2 of 3 people found the following review helpful
4.0 out of 5 stars
Student Review, November 8, 2002
This review is from: Social Security in the 21st Century (Paperback)
Social Security in the 21st Century
Social Security in the 21st Century offers many different intuitive looks into today's social security system. The authors of this book gave a complete view of social security based on three different categories. The book began with an overview of social security, followed by some issues that are affected by social security. Such issues include means testing, old age, and the possibility of social security running out of funds. Finally, the book discussed where social security should go in the future, whether it involves massive change or staying with traditional methods.
The first couple chapters gave a great overview of social security, including the development of social security in the United States. Chapter one gave insight into strengths and weaknesses of the social insurance approach. This approach encompasses old age, survivors, disability insurance programs, hospital insurance, and unemployment insurance. The book provided good insight into how the programs based on social insurance are the largest component of the United States social welfare system. Chapter two provided a good basis of the historical development of social security in the United States. The book's history of social security in the U.S. gives a complete description as to why social security was developed. Discussing the history of social security along with where it was when the book was published provided a good bridge into the next couple of chapters.
The middle chapters dealt with current issues that are affected by social security. Means testing is one of these issues that the book stressed as very important. The old approach sought to restrict public benefits to the poor simply based on their financial status. In contrast, the new approach seeks to reduce benefits to higher income persons by an income test applied through the tax system. The author provides valuable insight as to why the new approach should be implemented because social security will be unable to meet its commitments to baby-boomers and those in old age if it is not. This obviously is a very important current issue involving social security, and the book provides extensive knowledge on the topic.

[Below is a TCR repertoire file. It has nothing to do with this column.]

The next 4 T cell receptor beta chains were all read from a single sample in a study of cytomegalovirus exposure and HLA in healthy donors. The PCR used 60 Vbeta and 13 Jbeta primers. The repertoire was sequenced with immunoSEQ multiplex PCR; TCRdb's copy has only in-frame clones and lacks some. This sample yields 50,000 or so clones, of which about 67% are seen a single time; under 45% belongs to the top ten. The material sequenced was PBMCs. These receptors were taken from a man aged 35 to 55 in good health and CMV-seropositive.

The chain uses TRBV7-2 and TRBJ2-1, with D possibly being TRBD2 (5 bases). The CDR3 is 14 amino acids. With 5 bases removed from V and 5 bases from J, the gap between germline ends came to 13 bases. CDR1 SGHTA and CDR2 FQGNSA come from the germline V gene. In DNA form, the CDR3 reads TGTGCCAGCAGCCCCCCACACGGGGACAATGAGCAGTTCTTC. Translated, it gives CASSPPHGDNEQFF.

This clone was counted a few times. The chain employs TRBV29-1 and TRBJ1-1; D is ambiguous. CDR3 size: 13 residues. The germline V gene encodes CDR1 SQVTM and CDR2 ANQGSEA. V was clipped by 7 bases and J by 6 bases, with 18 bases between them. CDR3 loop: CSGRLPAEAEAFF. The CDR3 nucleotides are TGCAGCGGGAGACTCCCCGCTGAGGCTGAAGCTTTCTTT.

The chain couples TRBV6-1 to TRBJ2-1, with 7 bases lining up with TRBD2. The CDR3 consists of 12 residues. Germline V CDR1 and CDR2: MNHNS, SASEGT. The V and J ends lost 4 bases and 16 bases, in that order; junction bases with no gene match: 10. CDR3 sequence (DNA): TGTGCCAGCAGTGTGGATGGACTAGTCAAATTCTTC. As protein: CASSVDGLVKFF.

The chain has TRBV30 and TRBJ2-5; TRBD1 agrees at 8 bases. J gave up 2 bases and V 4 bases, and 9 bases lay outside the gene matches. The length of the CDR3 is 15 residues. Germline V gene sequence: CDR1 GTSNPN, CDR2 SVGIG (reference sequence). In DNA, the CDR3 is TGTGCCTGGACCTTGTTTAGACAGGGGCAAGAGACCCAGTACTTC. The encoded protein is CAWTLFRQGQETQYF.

The last few chapters gave us two views on the future of social security. The first dealt with establishing guidelines for how future reform should proceed by getting back to basics and examining fundamental principles. As the book says, future reform will need constant review to ensure that social security will be there tomorrow so that all future generations can benefit from it. The second view states that since the system has never missed a payday in 60 years of existence, it should stay in much the same form based on the same principles. These two views make it easy to understand why the future of social security is such a controversy among Americans.
In conclusion, the many different authors provided a comprehensive overview of the past, present, and future of social security. It was helpful as a reader to have diverse viewpoints of different authors on social security, instead of one biased author towards his/her own beliefs. This made the book much more interesting to read.
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